2. Identify the performance obligations in the contract,
  3. Determine the transaction price,
  4. Allocate the transaction price, and
  5. Recognize revenue when or as the entity satisfies a performance obligation.

Topic 606 was intended to be, in substance, a one-size-fits-all revenue recognition framework to be applied universally across industry lines. But the AICPA’s Financial Reporting Executive Committee (FinREC) soon recognized a need, and appointed a group of Revenue Recognition Task Forces (RRTFs) for 16 special industries (including gaming), to examine typical transactions in each industry. The RRTFs were to identify revenue recognition implementation issues under Topic 606 and recommend industry-specific helpful hints and illustrative examples to guide management on how to apply the five action steps listed above. The discussion below is based largely on the work of the Gaming RTTF and should be useful to help management document the preparation process effectively for routine gaming transactions.

Typical Gaming Revenue Transactions as Contracts with Customers

Among the many forms of entertainment services offered by casinos to customers, some may be provided free with no further obligation by the customer as part of a package or loyalty program, or in exchange for consideration on the part of the customer. The overall main focus of the entertainment package offered customers by the gaming entity is, of course, the opportunity to participate and win in various games of chance. This appears to be the primary reason why gaming transactions are viewed as representing a contract between the customer and the gaming entity. Based on the outcome of a wager, the contract is fully executed, and either (1) the gaming entity retains the amount wagered by the customer or (2) the wager is returned to the customer along with an additional amount (the customer’s win) as per the agreement.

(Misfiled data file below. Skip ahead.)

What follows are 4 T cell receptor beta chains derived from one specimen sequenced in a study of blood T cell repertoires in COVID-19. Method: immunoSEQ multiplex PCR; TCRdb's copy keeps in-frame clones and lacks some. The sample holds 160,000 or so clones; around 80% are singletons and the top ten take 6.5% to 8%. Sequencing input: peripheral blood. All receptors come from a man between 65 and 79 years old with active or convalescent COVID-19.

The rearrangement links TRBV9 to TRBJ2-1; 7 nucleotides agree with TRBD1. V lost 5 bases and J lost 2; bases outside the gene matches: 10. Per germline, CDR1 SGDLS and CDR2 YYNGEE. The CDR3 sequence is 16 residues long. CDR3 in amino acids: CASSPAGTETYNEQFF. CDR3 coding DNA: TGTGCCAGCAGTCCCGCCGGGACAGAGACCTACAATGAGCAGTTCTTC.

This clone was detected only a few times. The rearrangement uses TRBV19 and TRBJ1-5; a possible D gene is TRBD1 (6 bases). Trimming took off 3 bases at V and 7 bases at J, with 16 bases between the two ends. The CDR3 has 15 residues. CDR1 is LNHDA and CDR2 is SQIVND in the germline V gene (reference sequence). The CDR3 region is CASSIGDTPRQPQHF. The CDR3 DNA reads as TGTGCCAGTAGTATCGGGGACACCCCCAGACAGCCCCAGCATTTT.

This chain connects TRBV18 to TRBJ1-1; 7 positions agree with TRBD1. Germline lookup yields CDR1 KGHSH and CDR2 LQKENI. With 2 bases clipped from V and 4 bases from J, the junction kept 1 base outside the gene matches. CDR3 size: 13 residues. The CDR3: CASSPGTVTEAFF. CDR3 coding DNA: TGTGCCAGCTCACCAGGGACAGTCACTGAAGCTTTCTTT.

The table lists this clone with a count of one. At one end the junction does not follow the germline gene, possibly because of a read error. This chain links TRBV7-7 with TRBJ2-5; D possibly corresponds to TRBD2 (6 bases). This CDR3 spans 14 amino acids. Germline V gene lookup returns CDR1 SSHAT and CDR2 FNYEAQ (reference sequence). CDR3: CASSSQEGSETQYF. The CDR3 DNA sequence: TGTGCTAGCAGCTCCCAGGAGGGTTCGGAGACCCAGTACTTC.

The price in a wagering transaction is the amount of consideration to which a gaming entity expects to be entitled in exchange for transferring promised goods or services to a customer. However, net win is determined, not by transaction or by customer but may be measured on a daily or shift basis at each individual gaming table or device. As provided by Topic 606, “as a practical expedient, an entity may apply this guidance to a portfolio of contracts (or performance obligations) with similar characteristics if the entity reasonably expects that the effects of applying this guidance to the portfolio on its future financial statements would not differ materially from applying it to the individual contracts (or performance obligations) within the portfolio.”